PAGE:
“Kingsize cappuccino please.” Mr. Hughes chose the same as he always did, sighing at his lack of imagination. He stood at the platform kiosk, tall, thin, in a worn blue suit.
“£2.60.” The cashier, unsmiling, blinked big green eyes beneath a copper fringe.
He paid, recalling the IT lesson he’d just given – trying in vain to interest an unruly class in digital painting.
Someone screamed and he turned to see a lady sprawled on the line, a little girl standing at the edge of the platform above her. Other passengers stood statue-like.
“Mummy!” cried the child but her mother writhed, unable to stand.
–The rail sang with an approaching train and Mr. Hughes felt his stomach knot. Without thinking he dropped his drink and jumped down onto crunching track ballast.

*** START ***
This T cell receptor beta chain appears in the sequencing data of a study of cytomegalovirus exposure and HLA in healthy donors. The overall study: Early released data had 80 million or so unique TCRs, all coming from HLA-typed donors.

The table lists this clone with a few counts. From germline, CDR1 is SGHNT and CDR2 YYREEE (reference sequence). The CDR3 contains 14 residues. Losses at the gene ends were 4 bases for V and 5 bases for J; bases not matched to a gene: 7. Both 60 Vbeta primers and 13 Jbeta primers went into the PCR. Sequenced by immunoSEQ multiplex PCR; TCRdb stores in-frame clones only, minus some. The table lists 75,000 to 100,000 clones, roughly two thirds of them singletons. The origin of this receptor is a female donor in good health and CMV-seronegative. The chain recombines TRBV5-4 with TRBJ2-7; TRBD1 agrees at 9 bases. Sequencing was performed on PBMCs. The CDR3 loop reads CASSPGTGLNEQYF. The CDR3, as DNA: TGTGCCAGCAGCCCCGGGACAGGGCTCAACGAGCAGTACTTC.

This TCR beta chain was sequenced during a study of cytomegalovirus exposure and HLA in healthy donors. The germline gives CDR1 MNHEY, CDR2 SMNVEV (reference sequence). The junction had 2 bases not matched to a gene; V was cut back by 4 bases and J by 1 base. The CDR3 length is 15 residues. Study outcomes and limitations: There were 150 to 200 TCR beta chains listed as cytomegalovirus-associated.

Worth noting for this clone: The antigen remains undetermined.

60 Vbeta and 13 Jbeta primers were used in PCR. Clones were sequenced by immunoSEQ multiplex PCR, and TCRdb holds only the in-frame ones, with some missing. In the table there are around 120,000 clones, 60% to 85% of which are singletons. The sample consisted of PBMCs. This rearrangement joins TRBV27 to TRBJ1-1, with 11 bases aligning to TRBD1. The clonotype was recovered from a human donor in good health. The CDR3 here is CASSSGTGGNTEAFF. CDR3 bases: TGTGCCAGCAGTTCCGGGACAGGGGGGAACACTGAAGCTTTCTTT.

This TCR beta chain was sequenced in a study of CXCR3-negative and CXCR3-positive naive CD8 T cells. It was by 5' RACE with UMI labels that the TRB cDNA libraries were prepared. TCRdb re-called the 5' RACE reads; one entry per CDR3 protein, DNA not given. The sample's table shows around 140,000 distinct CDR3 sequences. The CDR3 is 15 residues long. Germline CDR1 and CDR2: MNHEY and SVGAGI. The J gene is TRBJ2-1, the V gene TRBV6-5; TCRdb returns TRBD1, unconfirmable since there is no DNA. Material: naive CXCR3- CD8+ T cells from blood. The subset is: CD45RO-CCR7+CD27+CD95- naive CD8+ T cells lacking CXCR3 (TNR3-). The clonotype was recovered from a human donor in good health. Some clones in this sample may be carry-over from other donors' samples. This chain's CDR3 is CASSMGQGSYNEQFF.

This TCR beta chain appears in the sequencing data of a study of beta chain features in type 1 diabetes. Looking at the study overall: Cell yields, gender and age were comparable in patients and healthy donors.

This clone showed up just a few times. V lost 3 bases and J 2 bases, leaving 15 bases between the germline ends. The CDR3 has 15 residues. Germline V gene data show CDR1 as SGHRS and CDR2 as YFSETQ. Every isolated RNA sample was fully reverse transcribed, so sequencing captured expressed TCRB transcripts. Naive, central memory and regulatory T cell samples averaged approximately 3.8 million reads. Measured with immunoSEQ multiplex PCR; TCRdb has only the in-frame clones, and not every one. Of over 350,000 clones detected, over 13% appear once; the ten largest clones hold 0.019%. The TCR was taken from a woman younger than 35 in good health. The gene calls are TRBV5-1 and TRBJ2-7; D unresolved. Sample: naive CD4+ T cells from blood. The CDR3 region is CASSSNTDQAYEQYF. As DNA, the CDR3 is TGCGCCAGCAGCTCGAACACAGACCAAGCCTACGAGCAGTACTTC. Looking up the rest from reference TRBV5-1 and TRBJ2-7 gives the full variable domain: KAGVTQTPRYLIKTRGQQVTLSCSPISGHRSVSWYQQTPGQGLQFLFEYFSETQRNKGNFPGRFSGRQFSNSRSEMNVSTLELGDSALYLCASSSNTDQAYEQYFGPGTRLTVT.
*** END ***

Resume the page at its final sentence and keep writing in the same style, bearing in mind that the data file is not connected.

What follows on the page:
Her mouth opened soundlessly, absolute fear etched on the delicate oval face. He lifted her by the shoulders but her foot was wedged under the rail. The little girl’s shrill screaming competed with the train’s blaring horn. With the unstoppable mass of metal almost on top of him, he dropped her and leapt.
He pictured Smith minor’s spotty face mouthing obscenities, feeling desperation at this latest failure.
Featured in the book, To Cut a Short Story Short: 111 Little Stories
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